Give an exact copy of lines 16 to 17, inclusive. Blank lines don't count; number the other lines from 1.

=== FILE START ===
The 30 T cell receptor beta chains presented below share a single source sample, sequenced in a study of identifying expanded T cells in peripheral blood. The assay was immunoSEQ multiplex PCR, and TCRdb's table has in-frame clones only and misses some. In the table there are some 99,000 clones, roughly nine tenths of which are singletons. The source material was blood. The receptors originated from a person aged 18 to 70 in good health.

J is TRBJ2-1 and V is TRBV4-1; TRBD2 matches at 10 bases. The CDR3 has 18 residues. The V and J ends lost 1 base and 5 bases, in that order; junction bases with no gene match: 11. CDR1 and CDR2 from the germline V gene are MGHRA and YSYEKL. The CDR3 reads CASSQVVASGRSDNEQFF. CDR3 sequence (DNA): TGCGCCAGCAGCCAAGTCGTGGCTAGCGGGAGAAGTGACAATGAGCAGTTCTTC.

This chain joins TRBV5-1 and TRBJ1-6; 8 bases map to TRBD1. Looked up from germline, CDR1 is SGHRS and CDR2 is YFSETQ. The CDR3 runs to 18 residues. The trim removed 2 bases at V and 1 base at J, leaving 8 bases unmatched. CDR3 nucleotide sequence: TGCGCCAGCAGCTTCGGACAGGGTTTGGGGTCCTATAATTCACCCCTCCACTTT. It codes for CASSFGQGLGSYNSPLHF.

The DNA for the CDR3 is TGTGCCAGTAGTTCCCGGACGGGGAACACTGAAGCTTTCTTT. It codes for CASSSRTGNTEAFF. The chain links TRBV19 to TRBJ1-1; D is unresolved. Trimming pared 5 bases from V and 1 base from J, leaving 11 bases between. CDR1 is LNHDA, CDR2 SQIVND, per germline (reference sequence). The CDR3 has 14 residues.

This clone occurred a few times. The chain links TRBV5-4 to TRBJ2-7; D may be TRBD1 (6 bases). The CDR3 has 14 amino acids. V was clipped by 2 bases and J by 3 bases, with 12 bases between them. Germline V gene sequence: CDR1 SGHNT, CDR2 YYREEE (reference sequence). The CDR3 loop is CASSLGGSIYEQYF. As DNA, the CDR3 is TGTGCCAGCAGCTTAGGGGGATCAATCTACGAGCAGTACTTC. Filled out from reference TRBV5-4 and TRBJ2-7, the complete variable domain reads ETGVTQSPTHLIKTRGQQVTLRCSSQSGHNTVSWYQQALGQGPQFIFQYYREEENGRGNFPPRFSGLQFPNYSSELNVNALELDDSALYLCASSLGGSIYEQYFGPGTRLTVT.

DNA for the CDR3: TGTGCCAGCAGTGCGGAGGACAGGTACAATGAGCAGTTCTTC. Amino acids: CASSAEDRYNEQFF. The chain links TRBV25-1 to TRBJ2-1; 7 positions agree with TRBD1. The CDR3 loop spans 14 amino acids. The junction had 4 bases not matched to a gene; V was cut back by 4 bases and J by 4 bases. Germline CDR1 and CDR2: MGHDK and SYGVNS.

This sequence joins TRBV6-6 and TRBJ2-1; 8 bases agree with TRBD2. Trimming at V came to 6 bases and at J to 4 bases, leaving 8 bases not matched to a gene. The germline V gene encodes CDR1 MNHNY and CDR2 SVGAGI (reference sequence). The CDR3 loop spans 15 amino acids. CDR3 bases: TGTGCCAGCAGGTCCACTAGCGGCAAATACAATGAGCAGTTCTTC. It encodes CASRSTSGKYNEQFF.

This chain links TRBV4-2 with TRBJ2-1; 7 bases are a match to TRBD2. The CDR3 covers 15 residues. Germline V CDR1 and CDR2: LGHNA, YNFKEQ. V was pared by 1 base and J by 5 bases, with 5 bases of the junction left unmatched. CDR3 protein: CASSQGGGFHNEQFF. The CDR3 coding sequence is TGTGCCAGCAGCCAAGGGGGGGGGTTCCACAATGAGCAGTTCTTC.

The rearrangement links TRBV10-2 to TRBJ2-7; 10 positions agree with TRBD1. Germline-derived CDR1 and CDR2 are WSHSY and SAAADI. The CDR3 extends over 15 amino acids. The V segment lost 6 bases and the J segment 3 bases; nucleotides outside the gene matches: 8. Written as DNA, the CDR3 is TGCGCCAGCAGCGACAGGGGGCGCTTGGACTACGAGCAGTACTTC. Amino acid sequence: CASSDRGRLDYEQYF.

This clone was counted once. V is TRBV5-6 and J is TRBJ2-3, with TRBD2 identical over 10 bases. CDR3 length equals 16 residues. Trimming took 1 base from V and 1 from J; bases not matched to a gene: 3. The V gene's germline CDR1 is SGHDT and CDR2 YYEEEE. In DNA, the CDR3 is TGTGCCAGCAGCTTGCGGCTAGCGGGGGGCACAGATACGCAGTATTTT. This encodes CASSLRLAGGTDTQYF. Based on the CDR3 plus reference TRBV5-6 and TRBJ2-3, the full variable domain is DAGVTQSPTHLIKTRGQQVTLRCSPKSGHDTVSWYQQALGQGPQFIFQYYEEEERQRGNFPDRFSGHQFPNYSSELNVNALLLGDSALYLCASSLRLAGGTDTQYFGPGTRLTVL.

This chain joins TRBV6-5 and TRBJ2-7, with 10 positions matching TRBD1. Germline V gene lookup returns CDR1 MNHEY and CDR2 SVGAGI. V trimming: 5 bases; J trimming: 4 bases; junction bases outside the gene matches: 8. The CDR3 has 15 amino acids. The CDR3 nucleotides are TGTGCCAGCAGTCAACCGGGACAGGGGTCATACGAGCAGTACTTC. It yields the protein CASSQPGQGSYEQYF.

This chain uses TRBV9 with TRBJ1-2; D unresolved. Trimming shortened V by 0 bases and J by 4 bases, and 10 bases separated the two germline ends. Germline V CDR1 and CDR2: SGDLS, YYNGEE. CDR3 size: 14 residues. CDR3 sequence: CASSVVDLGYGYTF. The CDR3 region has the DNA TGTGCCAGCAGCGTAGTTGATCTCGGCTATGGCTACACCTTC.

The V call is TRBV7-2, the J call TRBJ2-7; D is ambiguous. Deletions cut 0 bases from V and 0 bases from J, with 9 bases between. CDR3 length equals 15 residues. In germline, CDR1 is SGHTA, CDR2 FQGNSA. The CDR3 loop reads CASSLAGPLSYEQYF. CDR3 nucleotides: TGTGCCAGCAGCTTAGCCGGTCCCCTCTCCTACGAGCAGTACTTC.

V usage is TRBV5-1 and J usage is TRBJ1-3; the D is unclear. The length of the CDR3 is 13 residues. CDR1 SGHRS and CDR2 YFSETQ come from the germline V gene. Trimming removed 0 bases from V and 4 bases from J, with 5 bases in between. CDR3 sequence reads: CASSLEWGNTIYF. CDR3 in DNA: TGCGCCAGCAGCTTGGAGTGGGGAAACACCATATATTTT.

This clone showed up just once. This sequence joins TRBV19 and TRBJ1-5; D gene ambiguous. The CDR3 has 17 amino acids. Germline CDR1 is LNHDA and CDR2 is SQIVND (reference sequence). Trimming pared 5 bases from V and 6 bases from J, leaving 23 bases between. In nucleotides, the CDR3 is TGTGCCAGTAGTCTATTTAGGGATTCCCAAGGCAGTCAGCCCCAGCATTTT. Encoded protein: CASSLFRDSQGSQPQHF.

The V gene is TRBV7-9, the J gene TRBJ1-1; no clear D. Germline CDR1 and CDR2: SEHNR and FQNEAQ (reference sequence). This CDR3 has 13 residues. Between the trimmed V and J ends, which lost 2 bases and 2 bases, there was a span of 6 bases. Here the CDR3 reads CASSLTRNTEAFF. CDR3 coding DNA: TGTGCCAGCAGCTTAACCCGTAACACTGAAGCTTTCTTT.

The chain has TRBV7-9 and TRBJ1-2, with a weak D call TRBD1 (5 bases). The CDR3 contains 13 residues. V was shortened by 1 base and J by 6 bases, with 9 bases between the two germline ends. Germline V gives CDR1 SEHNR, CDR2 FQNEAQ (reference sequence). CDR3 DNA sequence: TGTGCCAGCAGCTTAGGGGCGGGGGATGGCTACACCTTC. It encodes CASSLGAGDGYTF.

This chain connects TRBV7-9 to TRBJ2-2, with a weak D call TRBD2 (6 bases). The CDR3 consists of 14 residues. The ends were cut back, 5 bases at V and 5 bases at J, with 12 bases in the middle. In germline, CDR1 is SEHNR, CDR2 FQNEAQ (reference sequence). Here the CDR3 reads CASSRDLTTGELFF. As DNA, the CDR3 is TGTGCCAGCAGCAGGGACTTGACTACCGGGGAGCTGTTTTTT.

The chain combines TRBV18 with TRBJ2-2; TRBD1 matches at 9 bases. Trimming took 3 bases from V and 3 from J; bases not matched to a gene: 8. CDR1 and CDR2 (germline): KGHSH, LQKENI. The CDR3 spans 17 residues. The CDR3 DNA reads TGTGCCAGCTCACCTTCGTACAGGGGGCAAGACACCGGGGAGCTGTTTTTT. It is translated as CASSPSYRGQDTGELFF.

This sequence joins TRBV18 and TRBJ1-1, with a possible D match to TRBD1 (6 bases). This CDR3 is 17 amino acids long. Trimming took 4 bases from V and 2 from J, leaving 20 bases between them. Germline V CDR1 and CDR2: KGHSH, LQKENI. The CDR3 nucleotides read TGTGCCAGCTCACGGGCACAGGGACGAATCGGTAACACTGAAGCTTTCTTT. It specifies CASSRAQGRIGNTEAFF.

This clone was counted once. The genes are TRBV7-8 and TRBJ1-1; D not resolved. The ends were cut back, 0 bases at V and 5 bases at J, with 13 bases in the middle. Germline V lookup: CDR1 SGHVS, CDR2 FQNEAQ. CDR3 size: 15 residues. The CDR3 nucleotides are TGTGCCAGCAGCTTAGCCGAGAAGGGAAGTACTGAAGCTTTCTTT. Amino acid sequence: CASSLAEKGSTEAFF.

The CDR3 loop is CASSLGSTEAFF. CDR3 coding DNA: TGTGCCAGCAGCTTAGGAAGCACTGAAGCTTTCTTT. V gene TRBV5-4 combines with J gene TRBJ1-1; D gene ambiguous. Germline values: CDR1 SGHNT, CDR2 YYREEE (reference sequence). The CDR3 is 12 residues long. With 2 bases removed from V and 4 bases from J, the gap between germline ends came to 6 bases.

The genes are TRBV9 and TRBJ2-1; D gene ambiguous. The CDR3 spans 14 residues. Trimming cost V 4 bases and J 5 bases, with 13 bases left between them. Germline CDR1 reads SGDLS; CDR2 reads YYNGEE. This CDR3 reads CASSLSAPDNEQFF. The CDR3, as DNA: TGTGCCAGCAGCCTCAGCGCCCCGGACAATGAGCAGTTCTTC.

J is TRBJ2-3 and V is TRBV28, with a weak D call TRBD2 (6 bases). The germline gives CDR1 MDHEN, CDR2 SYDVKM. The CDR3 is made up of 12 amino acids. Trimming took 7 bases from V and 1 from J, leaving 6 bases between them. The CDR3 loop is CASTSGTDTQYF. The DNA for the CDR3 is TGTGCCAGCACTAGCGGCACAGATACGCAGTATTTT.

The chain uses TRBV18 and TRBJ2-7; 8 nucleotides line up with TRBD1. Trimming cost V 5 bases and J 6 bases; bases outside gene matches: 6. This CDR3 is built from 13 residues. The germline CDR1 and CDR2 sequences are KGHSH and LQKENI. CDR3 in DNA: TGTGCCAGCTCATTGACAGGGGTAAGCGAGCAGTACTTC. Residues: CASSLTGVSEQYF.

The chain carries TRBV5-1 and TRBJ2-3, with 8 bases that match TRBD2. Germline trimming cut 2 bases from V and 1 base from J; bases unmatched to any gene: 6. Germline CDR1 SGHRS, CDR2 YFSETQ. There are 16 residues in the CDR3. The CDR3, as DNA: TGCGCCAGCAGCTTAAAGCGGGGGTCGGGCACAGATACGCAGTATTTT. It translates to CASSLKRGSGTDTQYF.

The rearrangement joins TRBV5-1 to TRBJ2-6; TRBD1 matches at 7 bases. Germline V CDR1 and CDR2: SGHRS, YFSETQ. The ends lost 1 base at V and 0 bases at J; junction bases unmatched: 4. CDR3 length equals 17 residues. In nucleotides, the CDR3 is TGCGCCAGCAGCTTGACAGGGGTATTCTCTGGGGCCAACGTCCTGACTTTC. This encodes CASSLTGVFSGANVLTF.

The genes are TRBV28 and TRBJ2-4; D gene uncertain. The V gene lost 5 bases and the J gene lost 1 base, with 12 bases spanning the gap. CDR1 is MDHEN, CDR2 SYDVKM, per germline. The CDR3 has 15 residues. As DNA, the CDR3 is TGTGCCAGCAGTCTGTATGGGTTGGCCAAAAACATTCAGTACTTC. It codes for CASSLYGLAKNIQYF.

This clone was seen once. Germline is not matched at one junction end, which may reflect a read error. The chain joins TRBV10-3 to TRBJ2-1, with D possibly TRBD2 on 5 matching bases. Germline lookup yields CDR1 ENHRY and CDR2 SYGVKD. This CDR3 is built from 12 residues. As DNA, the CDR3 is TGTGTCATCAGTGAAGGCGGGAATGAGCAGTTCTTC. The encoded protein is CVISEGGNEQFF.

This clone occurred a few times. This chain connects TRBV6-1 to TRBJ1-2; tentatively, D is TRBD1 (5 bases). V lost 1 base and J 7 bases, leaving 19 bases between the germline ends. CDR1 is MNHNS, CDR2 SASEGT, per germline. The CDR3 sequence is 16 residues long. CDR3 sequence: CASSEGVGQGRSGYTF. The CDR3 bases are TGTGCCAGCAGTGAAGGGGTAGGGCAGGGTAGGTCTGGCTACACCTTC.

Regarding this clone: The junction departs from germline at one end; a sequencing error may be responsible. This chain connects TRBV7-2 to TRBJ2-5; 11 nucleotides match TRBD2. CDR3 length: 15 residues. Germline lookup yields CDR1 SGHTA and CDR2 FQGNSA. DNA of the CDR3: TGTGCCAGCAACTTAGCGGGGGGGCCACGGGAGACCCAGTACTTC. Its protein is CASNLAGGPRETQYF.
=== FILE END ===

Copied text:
The V gene is TRBV7-9, the J gene TRBJ1-1; no clear D. Germline CDR1 and CDR2: SEHNR and FQNEAQ (reference sequence). This CDR3 has 13 residues. Between the trimmed V and J ends, which lost 2 bases and 2 bases, there was a span of 6 bases. Here the CDR3 reads CASSLTRNTEAFF. CDR3 coding DNA: TGTGCCAGCAGCTTAACCCGTAACACTGAAGCTTTCTTT.

The chain has TRBV7-9 and TRBJ1-2, with a weak D call TRBD1 (5 bases). The CDR3 contains 13 residues. V was shortened by 1 base and J by 6 bases, with 9 bases between the two germline ends. Germline V gives CDR1 SEHNR, CDR2 FQNEAQ (reference sequence). CDR3 DNA sequence: TGTGCCAGCAGCTTAGGGGCGGGGGATGGCTACACCTTC. It encodes CASSLGAGDGYTF.